A college at Oxford University in England is considering a ban on kosher and halal meat from its dining hall.

The school’s student government, the Junior Common Room (JCR), passed a proposition that any slaughtered animals served should be stunned before being butchered.

Jewish law requires that an animal be healthy and not injured before kosher ritual slaughter, or shechita, and that rendering it immobile is prohibited; hence, the animal cannot be used.

Although the college said it would increase its kosher and halal choices, it is looking into the nonbinding JCR motion.

“We want all our students to feel comfortable and well looked-after, including at meal-times,” a college spokesperson told the BBC. “We are looking into expanding our provision of halal and kosher meat, and also providing more lactose-free, gluten-free and meat-free options, following a request by the JCR.”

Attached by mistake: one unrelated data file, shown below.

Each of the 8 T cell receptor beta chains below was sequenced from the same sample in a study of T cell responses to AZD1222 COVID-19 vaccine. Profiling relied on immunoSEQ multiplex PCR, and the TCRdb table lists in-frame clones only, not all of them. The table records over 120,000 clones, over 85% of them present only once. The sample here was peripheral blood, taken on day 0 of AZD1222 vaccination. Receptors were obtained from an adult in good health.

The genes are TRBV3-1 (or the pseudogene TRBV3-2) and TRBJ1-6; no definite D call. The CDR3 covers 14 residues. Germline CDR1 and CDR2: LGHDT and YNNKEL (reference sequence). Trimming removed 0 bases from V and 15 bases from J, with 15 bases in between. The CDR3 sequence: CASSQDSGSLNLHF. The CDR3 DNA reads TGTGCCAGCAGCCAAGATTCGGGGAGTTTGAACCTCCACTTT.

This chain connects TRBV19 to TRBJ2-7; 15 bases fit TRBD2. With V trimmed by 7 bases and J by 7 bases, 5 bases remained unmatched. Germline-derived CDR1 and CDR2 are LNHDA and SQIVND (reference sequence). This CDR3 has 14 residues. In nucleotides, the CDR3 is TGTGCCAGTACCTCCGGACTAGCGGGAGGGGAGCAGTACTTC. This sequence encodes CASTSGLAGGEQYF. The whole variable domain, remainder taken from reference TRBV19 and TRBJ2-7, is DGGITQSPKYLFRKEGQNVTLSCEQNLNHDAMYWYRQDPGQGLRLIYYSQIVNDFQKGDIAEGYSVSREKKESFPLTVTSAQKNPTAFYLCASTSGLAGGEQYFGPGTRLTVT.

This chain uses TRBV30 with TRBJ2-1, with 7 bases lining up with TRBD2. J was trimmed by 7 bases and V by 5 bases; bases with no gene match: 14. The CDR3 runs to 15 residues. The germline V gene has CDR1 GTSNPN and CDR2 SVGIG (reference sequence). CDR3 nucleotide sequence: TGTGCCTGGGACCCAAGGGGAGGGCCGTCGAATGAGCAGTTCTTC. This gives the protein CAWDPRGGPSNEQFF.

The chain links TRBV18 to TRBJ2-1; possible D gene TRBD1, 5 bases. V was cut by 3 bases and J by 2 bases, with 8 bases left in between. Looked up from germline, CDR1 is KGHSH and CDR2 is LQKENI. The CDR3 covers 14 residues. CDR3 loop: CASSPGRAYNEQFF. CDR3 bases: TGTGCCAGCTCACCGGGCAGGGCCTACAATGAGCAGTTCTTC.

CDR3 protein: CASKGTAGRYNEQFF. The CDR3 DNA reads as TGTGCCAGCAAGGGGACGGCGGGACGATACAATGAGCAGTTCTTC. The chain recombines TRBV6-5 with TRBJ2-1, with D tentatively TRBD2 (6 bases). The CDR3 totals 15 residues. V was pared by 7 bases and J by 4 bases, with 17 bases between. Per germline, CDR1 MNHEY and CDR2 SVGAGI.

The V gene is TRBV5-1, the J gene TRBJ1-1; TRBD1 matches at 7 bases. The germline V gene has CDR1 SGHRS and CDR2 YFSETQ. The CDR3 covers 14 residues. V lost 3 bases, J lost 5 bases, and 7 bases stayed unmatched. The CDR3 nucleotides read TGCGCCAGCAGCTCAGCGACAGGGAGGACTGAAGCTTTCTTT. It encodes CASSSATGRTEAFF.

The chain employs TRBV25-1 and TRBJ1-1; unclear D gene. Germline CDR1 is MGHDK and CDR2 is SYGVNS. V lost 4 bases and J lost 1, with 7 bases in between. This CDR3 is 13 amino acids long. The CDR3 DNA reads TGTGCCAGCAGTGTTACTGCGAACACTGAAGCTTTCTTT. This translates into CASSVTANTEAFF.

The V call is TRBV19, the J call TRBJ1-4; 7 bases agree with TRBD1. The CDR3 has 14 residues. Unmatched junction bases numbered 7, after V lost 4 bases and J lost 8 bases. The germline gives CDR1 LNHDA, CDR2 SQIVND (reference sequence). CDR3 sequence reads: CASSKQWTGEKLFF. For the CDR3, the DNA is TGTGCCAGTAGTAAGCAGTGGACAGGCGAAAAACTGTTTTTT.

The president of the university’s Jewish Society, Nicole Jacobus, told the outlet: “The very fact that this amendment was passed in a JCR meeting without a Jewish student being able to challenge it highlights the lack of diversity and awareness of other cultures amongst students in Oxford.”

“The vote to ban kosher food only makes the diversity issue worse, as it shows that Jewish students are not only poorly provided for, but that they cannot actively practice as Jews at Somerville,” she continued, referring to one of the constituent colleges at Oxford. “This reflects badly on the whole of the Oxford student community.”

A debate about kosher slaughter has spread throughout Europe.

In Belgium’s Flanders region, as of Jan. 1, kosher butchering is prohibited. A similar ban in the country’s Wallonia region will take effect in September.

Sweden, Norway, Iceland, Denmark and Slovenia all ban religious slaughter without pre-stunning animals.

Excluding poultry, Lichtenstein and Switzerland also require pre-stunning.

Poland proposed legislation last year banning kosher slaughter until it was removed from the parliamentary agenda.